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This document was created at The British Cartoon Archive - Cartoon group - Were the Suffragettes taken seriously? (Student) In.

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Presentation on theme: "This document was created at The British Cartoon Archive - Cartoon group - Were the Suffragettes taken seriously? (Student) In."— Presentation transcript:

1 This document was created at The British Cartoon Archive - Cartoon group - Were the Suffragettes taken seriously? (Student) In the early 1900s the newspapers in Britain were often discussing the actions of militant activists who wanted female suffrage, or votes for women. The campaign for women’s suffrage went back well into the 1800s and was organised by the National Union of Women’s suffrage Societies (NUWSS), generally known as the Suffragists. However, despite all their peaceful and legal campaigning by the early 1900s the Suffragists had not achieved their aims. In 1903 Emmeline Pankhurst formed a new organisation to campaign for women’s suffrage. This organisation was the Women’s Social and Political Union (WSPU). Pankhurst and the other WSPU members believed that they needed to take more radical, militant action as well as the legal action of the Suffragists. The new organisation interrupted party political meetings and harassed ministers, especially the Prime Minister Herbert Asquith. Their actions certainly gained them publicity and the Daily Mail newspaper called them the Suffragettes. As historians look back on the campaign for women’s suffrage, debate still goes on about the Suffragettes. What kind of impact did they really have? Were they taken seriously? Did they help or hinder the campaign for the vote? In this lesson we have five cartoons about the Suffragettes. At first sight it looks as though they were not taken seriously, but is that really what they tell us? You are going to: Work out the message of each cartoon. Ask what it reveals about the cartoonist’s views on the Suffragettes. Consider whether this tells us anything about what society in general thought about the Suffragettes. Debate how we interpret this small collection of cartoons, particularly in terms of what they reveal about the impact of the Suffragettes. Decide what questions remain unanswered Make a plan to answer them!

2 This document was created at The British Cartoon Archive - Record code: WH0519 Votes and violence [on reverse] W.K. Haselden : Daily Mirror(c) The British Cartoon Archive CARTOON CAPTION: Votes and Violence 1 In this cartoon, does the cartoonist seem to approve or disapprove of the Suffragettes? 2 What incidents involving the Suffragettes does the cartoon show? 3 Was the cartoonists’ intention to show what the Suffragettes were doing or to show what he thinks of what the Suffragettes were doing? 4 Which of these do you think is the best summary of the cartoonist’s message: · Women should get the vote, but not women like the Suffragettes. · Women should not get the vote. · The Suffragettes are stupid. · The Suffragettes should not be taken seriously. · The Sufragette’s methods are damaging women’s chances of getting the vote. · All women should get the vote. 5 Once you have decided, select details from the source which support your argument. 6 If you can, see if you can find other evidence (eg examples of Suffragettes doing things shown in the cartoon) to support your argument. 7 Finally, would you say this source is most useful to a historian … · … as evidence of the impact of suffragette actions on this cartoonist? · … as evidence of the impact of suffragette actions on society more generally? · … as evidence that the Suffragettes were achieving their aims? · … as evidence that the Suffragettes were damaging their own cause? · … as evidence of attitudes towards women generally? · … as evidence of something else?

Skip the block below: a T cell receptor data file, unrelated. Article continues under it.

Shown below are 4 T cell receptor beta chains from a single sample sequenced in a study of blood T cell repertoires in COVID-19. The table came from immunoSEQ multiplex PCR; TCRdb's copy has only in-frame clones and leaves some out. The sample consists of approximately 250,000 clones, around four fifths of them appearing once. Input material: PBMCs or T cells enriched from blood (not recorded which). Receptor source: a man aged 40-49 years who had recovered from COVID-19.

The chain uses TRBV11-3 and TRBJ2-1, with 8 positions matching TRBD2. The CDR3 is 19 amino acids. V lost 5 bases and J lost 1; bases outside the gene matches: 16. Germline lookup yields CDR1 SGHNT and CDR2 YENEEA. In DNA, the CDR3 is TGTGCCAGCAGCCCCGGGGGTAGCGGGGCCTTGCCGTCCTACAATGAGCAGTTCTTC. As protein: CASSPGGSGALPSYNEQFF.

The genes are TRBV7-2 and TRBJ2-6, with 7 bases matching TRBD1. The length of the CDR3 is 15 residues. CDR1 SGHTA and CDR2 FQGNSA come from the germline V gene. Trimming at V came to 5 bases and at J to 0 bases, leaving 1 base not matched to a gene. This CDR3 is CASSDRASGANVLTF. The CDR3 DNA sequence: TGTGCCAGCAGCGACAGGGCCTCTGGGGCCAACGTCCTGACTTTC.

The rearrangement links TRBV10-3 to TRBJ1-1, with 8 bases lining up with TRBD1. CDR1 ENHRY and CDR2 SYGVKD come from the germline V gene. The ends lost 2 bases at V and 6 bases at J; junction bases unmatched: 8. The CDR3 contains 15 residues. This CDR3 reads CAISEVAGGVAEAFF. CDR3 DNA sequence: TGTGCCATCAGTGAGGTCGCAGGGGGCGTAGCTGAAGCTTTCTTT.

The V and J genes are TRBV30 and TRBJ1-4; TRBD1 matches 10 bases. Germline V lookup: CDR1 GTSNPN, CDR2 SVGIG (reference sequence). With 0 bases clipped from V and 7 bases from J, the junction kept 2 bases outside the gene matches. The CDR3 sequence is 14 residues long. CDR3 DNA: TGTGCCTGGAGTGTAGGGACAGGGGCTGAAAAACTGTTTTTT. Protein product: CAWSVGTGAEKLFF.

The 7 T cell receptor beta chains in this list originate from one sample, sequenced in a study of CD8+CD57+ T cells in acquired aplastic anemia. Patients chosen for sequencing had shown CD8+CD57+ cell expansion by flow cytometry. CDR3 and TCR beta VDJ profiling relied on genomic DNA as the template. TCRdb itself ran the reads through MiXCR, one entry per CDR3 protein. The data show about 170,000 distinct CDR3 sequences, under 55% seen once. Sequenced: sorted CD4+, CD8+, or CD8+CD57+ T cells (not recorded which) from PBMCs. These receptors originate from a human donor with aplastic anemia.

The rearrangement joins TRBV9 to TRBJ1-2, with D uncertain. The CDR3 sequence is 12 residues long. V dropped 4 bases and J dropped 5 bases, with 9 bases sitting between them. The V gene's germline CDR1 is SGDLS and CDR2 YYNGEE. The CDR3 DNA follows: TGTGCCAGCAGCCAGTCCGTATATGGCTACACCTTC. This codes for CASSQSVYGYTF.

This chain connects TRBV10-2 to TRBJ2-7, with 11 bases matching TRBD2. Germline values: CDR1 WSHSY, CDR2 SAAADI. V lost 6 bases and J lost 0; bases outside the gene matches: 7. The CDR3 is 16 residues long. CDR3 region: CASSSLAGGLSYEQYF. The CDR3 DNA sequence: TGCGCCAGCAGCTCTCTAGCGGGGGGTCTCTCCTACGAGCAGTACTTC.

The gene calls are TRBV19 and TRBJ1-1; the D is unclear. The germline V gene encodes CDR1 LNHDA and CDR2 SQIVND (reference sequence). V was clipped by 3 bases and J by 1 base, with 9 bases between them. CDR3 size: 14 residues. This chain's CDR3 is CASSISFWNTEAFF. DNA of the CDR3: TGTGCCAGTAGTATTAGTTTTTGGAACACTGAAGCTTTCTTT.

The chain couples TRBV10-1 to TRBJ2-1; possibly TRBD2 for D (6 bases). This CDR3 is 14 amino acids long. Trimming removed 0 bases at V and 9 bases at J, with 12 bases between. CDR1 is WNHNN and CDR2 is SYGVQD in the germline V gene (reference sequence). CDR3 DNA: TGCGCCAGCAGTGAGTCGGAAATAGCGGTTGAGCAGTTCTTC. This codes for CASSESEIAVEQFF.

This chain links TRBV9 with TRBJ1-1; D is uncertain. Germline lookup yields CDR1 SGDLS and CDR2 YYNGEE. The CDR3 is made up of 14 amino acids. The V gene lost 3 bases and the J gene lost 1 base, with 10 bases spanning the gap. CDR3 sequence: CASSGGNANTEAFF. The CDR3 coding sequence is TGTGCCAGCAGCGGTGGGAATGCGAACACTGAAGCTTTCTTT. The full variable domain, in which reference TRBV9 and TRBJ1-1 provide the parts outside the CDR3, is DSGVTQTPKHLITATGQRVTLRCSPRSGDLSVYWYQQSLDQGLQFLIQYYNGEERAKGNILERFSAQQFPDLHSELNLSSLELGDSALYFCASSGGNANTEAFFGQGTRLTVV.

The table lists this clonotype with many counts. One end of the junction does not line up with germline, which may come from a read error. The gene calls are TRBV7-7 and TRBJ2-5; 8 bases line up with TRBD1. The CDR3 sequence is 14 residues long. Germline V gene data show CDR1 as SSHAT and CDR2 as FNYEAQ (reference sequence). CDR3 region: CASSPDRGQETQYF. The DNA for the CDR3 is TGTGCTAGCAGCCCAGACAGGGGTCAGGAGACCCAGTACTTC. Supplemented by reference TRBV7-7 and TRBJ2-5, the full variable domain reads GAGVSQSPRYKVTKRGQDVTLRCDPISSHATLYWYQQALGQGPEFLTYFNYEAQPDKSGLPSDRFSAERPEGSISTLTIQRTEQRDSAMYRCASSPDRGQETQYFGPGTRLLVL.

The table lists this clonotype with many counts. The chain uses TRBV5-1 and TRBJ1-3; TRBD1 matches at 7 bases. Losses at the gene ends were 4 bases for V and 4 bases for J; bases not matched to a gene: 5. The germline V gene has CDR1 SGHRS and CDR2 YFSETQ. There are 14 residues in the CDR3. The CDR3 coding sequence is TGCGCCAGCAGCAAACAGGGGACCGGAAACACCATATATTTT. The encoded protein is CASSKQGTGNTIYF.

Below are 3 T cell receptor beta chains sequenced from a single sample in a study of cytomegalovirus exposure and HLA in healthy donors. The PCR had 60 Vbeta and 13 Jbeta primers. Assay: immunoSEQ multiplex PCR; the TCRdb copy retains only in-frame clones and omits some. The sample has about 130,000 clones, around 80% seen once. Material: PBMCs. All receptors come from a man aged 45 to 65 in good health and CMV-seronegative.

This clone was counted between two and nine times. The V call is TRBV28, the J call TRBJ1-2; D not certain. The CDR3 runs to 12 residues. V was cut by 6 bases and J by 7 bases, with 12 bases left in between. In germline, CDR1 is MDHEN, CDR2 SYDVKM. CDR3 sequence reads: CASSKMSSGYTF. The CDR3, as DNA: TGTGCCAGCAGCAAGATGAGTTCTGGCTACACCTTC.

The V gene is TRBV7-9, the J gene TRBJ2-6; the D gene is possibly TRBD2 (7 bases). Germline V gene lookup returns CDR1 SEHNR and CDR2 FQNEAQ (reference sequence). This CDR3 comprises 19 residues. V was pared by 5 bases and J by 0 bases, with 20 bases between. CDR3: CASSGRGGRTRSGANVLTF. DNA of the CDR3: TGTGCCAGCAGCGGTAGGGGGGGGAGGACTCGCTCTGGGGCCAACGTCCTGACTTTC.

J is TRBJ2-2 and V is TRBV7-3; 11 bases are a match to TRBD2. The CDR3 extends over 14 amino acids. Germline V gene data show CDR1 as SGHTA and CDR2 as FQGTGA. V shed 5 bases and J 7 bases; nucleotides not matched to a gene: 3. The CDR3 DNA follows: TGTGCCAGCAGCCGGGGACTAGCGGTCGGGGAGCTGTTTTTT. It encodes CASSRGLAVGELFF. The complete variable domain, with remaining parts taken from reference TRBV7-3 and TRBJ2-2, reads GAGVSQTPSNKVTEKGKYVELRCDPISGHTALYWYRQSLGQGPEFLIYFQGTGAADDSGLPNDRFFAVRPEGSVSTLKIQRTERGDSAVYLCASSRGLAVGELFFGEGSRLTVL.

3 This document was created at The British Cartoon Archive - Record code: WH0521 Suggestions for Suffragettes - How to really get the vote [on reverse] W.K. Haselden : Daily Mirror(c) The British Cartoon Archive CARTOON CAPTION: Suggestions for Suffragettes - How to really get the vote 1 In this cartoon, does the cartoonist seem to approve or disapprove of the Suffragettes? 2 In this cartoon, the cartoonist is apparently saying this is what the Suffragettes should be doing to get the vote. Do you think he really means that? 3 Was the cartoonists’ intention to show what the Suffragettes were doing or to show what he thinks of what the Suffragettes were doing? 4 Which of these do you think is the best summary of the cartoonist’s message: · Women should get the vote, but not women like the Suffragettes. · The Suffragettes are stupid. · The Suffragettes should not be taken seriously. · Women should not get the vote. · The Suffragette’s methods are damaging women’s chances of getting the vote. · All women should get the vote. 5 Once you have decided, select two details from the source which support your argument. 6 If you can, see if you can find other evidence (eg examples of Suffragettes doing things shown in the cartoon) to support your argument. 7 Finally, would you say this source is most useful to a historian … · … as evidence of the impact of suffragette actions on this cartoonist? · … as evidence of the impact of suffragette actions on society more generally? · … as evidence that the Suffragettes were achieving their aims? · … as evidence that the Suffragettes were damaging their own cause? · … as evidence of attitudes towards women generally? · … as evidence of something else?